Ted Chiang’s Stories of Your Life and Others was not an easy read. These stories made me work, albeit not in the ways I work when reading the Malazan or Song of Ice and Fire series (so. many. characters). Chiang’s stories (and they’re more like novellas) are dense with ideas and science and math, in ways that made me think about both the genre of science fiction and the ideas themselves…
More thoughts below:
- I thought that the first story – “Tower of Babylon” – sounded familiar, and I’m guessing that I read it in the late, lamented Omni many many years ago. I find it interesting that it still sounded fresh…
- His stories break generic expectations neatly – very little violence, not much in terms of space opera, and way more discussion of God than ever appears in science fiction.
- I will read some interviews to confirm, but I’m guessing this approach is intentional. In particular, the alien story is perfect – we never find out why they’re here, and they leave suddenly, without either offering us new technology or destroying our civilization. It’s not Independence Day.
- The fascination with math is pretty cool – his stories don’t speak down to us about the ways in which math is both foundational and dynamic. He has a character in his ubermensch story (“Understand”) rework our mathematical understandings of how the body works to make himself hyper-efficient, for instance, and fer crissakes this collection even features a story entitled “Division by Zero” in which a mathematician drives herself sort of crazy by working out permutations to prove almost anything through math.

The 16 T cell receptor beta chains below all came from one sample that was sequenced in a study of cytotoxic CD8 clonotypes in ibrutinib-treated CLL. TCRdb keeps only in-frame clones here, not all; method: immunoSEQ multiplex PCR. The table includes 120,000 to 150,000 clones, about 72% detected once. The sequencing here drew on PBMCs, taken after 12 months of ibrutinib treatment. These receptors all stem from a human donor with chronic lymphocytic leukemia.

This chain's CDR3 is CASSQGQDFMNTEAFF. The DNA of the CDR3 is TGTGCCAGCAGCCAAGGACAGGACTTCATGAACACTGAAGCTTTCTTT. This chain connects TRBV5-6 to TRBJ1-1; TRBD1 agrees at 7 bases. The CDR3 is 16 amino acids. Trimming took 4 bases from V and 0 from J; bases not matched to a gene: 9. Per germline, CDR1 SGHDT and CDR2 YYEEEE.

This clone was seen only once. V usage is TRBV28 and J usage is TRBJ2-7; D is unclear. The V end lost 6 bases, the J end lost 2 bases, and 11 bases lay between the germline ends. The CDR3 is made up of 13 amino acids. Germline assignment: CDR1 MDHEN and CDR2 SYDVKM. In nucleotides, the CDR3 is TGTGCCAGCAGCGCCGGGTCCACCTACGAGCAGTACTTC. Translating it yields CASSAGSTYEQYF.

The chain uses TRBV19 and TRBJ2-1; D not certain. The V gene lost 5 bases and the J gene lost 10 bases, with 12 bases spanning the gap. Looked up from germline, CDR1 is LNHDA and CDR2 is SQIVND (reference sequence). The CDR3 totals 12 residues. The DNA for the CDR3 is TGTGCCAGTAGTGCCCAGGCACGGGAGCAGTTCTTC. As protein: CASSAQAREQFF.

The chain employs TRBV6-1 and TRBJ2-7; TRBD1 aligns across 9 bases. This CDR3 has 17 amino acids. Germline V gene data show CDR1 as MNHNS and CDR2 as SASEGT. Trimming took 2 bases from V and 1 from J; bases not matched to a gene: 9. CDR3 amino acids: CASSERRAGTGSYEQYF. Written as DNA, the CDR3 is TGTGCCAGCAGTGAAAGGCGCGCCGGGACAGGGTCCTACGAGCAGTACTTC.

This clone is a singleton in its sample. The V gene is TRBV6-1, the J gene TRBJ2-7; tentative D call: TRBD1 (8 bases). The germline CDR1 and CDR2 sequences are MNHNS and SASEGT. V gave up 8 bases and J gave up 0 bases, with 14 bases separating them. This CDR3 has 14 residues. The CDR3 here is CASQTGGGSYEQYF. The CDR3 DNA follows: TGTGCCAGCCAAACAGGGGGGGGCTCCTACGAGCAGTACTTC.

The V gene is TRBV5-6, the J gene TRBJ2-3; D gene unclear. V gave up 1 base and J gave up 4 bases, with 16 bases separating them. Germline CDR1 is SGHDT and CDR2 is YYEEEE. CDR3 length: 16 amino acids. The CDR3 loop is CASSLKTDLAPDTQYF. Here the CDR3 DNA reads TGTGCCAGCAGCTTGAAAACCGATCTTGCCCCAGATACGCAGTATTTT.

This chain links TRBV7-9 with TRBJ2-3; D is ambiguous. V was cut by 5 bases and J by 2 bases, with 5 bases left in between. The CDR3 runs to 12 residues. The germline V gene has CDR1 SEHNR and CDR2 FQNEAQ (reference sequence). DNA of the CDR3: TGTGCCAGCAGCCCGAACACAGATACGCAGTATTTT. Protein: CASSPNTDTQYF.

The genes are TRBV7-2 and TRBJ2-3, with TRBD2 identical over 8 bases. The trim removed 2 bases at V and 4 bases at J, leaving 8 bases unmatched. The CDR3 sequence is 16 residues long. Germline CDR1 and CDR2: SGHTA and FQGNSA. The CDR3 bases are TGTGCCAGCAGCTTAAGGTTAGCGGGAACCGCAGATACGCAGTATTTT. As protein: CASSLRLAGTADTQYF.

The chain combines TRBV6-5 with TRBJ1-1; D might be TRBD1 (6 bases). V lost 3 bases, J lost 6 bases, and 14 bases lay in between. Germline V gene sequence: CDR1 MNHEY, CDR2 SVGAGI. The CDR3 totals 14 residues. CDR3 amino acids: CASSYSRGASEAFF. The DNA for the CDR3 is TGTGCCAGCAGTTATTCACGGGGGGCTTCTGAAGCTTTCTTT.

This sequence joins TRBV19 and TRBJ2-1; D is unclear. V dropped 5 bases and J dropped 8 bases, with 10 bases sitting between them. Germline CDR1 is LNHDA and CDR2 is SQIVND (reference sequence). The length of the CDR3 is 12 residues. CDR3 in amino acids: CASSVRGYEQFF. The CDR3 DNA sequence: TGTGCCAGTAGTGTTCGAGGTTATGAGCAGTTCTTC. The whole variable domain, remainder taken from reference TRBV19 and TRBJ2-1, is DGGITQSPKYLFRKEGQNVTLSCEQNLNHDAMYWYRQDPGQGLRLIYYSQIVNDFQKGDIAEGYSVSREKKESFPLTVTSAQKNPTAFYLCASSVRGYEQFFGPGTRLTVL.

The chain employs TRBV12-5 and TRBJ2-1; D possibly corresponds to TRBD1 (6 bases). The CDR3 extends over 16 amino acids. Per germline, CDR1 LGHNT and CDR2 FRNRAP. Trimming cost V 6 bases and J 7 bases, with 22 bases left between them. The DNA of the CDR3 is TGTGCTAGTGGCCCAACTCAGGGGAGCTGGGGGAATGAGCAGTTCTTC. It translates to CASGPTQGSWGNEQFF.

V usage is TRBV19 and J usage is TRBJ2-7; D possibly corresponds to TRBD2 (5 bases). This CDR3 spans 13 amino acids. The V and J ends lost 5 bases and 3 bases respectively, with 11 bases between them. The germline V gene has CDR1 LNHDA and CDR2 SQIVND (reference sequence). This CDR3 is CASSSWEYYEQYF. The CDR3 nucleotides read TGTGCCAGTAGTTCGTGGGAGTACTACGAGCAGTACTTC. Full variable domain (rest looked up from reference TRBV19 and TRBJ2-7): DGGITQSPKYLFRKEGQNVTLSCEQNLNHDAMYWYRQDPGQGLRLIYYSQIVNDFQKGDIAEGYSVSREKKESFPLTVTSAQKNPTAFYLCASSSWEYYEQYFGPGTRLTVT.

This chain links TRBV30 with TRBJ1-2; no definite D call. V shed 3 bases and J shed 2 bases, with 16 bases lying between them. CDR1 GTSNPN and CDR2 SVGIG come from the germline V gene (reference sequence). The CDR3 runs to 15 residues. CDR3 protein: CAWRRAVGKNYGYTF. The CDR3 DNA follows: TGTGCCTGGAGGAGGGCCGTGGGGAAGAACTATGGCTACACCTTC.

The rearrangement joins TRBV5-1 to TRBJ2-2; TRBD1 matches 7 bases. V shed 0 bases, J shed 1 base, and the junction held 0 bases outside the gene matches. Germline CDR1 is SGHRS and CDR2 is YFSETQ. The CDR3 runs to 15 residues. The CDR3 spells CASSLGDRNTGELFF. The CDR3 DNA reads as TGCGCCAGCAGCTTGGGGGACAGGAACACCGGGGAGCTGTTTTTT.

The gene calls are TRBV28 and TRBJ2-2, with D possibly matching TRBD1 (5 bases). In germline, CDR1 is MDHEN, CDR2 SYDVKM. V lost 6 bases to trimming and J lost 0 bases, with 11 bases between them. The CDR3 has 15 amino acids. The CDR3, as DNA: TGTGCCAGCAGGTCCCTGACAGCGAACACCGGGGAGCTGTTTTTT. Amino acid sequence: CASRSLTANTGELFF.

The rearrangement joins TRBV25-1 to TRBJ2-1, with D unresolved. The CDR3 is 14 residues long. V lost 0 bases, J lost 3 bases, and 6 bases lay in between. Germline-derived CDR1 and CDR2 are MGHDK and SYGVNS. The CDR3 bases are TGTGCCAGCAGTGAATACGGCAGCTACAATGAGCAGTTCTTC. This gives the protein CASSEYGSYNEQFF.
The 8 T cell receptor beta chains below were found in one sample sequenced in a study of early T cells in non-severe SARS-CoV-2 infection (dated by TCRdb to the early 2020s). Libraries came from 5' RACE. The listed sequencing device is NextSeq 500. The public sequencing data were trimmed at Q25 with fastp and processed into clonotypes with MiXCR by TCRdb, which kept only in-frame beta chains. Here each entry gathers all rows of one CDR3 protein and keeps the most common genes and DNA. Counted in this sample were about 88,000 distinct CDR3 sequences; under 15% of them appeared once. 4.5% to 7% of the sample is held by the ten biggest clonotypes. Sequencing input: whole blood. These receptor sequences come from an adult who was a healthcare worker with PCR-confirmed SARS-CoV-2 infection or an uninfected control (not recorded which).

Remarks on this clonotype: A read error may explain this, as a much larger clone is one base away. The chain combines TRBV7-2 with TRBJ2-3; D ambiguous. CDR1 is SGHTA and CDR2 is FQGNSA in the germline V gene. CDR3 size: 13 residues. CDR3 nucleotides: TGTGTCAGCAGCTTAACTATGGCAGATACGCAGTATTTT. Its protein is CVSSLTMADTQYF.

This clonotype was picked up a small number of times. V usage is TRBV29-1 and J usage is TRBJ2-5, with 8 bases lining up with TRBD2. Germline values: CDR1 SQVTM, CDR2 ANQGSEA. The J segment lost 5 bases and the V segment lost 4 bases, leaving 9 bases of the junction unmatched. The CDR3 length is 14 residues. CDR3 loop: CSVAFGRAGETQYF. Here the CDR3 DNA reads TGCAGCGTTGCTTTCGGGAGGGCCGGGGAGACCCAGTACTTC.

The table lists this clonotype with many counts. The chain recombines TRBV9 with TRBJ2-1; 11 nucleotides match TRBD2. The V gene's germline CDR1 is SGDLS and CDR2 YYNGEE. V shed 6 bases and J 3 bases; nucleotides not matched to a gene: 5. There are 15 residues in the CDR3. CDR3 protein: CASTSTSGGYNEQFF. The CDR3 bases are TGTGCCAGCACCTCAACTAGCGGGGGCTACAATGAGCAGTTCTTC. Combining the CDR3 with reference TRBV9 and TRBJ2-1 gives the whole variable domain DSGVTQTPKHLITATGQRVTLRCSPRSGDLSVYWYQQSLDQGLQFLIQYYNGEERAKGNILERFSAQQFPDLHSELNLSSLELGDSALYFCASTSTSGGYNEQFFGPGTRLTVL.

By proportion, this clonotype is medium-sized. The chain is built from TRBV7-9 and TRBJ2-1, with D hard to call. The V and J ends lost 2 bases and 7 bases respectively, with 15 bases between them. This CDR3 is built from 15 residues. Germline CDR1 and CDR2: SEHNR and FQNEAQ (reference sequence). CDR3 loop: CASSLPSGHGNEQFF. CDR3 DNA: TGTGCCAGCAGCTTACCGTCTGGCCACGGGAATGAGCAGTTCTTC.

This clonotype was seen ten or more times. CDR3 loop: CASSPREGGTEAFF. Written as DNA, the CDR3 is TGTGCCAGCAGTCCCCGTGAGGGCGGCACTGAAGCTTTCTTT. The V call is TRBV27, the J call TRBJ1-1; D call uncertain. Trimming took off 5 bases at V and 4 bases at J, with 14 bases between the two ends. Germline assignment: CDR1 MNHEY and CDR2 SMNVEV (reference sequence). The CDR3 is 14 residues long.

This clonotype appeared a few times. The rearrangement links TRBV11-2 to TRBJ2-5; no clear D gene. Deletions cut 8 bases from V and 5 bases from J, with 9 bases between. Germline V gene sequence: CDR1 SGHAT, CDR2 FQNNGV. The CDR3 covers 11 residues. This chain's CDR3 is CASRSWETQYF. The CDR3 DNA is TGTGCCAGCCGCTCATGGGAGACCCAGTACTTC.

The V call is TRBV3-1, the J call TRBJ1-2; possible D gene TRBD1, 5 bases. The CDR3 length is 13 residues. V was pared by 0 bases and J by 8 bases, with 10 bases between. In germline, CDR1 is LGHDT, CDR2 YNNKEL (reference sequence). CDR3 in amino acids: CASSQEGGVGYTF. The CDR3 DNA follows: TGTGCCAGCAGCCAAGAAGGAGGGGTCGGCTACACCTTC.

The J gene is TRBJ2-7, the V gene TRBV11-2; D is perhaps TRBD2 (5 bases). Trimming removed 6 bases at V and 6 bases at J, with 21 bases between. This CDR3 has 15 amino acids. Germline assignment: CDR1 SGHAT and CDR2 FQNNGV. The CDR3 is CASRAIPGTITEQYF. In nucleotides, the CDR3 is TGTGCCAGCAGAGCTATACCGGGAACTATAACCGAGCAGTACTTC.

- Heh – I just wish I was better at math…
- His emphasis on questions of identity in the future is fascinating as well. The last story in this collection – “Liking What You See: A Documentary” posits the creation of a type of gene therapy that invokes a form of the inability to recognize faces – prosopagnosia, for those keeping score at home – in children so that they grow up less concerned with physical beauty. The story takes the form of a documentary transcript, and it features all different kinds of viewpoints as folks try to understand the ramifications of doing this.
- Spoiler alert – I think Chiang himself comes out on the side of trying to make us less beauty-conscious.
- Finally, the idea of there being one god is omnipresent in this collection as well. The story that deals most directly with our religious connection to a supreme being is called “Hell is the Absence of God,” and it features angels as natural disasters who appear on earth for not-very-clear reasons and by doing so create fissures and storms and all kinds of destructive events.
- The story is particularly fascinating in that it never shows hell as being a bad place *except* for the absence of a supreme being – at one point we are told that you can look down into and see people just existing down there, with no fire or brimstone. As the title suggests, hell is simply a lack, and the implication is that heaven is a cipher, a construct of an imagined type of human happiness that actually may be just that, a creation of the cultural mind…
- The dilemmas the characters face then are all centered on what to do with this knowledge, exacerbated by the fact that the few people who have actually seen heaven’s light while on earth instantly went blind, and can now only talk about how transcendent that experience was.
- And living a devout life does not guarantee you getting into heaven…so there’s that…
- I’m glad I revisited these stories, and I look forward to reading his next collection.
I’ve not read enough of McEwan’s work, something I’ll try to remedy after reading Machines Like Me. This is ostensibly a robot novel, and it has a lot to say about identity and the ways we look at our historical moment. More thoughts below: